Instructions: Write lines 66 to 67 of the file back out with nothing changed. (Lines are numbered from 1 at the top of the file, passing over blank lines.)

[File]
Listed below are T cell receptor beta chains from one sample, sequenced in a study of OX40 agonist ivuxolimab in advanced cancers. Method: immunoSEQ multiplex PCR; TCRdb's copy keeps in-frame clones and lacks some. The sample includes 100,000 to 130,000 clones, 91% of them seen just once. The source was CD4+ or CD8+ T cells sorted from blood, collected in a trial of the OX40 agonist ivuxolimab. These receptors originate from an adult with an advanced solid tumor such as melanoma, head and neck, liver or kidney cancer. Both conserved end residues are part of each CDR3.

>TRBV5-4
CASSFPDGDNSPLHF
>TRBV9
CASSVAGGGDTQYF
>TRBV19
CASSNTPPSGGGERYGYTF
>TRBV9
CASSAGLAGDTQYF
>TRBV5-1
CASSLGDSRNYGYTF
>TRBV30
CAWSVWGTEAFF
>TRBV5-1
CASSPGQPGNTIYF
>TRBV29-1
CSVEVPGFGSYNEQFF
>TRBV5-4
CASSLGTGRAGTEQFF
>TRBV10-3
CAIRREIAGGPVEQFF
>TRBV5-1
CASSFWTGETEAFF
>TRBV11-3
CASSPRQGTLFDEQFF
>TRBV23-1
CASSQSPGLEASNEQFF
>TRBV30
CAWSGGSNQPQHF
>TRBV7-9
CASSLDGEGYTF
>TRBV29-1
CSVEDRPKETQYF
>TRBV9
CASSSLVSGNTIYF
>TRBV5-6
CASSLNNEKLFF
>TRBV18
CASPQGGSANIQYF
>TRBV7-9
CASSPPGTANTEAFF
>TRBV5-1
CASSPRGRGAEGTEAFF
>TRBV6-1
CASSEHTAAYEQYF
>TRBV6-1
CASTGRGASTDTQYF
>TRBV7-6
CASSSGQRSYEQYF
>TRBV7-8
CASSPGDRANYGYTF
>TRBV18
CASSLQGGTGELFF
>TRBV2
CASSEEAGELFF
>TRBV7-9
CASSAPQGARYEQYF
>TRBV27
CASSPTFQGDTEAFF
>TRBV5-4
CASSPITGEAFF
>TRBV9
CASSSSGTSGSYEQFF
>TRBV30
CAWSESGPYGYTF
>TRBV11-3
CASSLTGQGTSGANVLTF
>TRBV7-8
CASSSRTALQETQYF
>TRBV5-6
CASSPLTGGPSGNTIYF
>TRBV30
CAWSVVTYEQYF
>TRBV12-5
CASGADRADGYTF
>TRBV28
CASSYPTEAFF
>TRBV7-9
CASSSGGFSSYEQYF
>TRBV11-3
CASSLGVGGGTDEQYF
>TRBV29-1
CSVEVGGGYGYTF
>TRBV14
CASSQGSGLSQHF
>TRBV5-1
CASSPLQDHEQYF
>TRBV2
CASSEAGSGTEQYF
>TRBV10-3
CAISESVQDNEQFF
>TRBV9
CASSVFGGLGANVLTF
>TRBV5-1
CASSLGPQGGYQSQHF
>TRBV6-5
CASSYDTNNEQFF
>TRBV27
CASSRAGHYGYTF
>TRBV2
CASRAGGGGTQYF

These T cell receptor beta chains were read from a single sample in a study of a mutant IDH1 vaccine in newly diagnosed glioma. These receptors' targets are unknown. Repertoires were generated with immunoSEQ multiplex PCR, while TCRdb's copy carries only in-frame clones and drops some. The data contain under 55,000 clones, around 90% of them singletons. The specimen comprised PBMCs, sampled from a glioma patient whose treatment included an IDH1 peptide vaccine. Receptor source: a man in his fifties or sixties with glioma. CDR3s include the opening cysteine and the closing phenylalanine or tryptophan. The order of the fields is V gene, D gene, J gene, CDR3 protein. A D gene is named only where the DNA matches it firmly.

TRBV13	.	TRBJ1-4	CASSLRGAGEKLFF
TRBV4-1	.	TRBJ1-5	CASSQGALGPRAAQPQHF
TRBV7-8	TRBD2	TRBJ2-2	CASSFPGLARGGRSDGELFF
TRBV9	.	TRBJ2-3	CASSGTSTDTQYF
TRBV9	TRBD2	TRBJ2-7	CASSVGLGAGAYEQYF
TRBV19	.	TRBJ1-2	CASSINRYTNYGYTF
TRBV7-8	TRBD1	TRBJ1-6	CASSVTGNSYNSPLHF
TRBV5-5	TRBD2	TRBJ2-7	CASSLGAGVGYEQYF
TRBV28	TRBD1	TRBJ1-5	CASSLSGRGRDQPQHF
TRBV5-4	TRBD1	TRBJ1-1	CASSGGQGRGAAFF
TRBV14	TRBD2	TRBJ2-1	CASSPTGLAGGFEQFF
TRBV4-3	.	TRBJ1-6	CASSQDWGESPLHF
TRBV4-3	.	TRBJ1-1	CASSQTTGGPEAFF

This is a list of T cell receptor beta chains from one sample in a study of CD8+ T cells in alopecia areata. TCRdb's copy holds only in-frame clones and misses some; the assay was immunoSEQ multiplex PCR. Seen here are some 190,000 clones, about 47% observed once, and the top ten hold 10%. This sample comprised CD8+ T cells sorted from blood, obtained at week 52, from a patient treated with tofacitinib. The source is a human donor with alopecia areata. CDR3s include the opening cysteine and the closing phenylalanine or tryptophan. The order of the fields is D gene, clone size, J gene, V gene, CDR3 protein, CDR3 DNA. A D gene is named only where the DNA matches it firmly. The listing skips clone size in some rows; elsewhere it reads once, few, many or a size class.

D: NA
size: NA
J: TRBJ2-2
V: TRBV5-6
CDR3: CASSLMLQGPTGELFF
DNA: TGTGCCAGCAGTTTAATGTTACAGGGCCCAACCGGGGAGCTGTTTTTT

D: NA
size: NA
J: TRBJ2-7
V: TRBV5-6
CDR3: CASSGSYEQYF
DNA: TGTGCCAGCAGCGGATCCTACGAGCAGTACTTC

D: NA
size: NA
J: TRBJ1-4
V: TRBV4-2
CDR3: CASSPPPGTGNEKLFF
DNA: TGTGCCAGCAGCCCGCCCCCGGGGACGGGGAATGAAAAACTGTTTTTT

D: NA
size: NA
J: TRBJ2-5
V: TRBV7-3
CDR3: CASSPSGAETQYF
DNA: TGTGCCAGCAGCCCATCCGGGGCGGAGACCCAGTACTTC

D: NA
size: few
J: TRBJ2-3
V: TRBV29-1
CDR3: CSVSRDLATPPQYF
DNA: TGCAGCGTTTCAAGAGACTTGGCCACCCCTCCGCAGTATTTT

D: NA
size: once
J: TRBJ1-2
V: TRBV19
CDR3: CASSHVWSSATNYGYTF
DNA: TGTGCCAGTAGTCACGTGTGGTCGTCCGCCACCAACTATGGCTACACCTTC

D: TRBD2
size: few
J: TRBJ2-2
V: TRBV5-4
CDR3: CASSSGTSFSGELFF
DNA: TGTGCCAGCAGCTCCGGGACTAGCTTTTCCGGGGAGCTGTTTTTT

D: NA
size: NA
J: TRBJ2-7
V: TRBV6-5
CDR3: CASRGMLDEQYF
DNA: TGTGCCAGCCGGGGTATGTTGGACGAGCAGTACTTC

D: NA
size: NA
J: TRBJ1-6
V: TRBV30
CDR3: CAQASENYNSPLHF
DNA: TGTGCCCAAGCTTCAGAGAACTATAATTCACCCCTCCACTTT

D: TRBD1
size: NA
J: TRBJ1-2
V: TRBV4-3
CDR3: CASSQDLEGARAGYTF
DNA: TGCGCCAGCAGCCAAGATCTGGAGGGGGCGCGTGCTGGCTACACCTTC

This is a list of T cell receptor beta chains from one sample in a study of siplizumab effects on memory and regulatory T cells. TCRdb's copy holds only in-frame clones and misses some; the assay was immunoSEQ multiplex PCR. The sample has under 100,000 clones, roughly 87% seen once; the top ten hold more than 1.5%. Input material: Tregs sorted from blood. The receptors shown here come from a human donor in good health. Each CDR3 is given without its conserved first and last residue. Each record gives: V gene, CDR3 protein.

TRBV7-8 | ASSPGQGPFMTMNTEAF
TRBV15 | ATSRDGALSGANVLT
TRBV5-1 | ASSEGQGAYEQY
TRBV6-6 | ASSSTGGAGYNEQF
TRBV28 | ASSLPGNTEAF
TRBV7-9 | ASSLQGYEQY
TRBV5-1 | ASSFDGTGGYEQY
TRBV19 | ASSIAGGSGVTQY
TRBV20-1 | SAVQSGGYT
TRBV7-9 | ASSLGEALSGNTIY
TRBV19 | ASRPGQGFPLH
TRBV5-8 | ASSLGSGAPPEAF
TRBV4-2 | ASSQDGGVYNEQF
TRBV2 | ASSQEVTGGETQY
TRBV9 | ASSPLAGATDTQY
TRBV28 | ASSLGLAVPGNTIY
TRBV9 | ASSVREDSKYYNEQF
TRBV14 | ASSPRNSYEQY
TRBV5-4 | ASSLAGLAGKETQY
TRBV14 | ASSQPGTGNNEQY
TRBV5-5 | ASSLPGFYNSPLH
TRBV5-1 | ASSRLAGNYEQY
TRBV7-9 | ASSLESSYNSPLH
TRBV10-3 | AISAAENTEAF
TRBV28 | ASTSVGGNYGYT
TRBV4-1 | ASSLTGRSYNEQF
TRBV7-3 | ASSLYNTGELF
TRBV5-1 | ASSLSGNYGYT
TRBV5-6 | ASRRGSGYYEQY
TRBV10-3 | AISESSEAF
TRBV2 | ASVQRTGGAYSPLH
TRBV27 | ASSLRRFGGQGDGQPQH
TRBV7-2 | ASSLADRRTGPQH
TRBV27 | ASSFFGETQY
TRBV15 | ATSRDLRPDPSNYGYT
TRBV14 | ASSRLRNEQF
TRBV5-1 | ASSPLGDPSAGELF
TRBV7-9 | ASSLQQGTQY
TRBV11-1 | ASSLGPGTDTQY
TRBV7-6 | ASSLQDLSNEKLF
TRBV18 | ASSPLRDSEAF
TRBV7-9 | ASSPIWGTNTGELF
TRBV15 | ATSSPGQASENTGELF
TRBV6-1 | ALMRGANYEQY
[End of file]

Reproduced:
>TRBV11-3
CASSLTGQGTSGANVLTF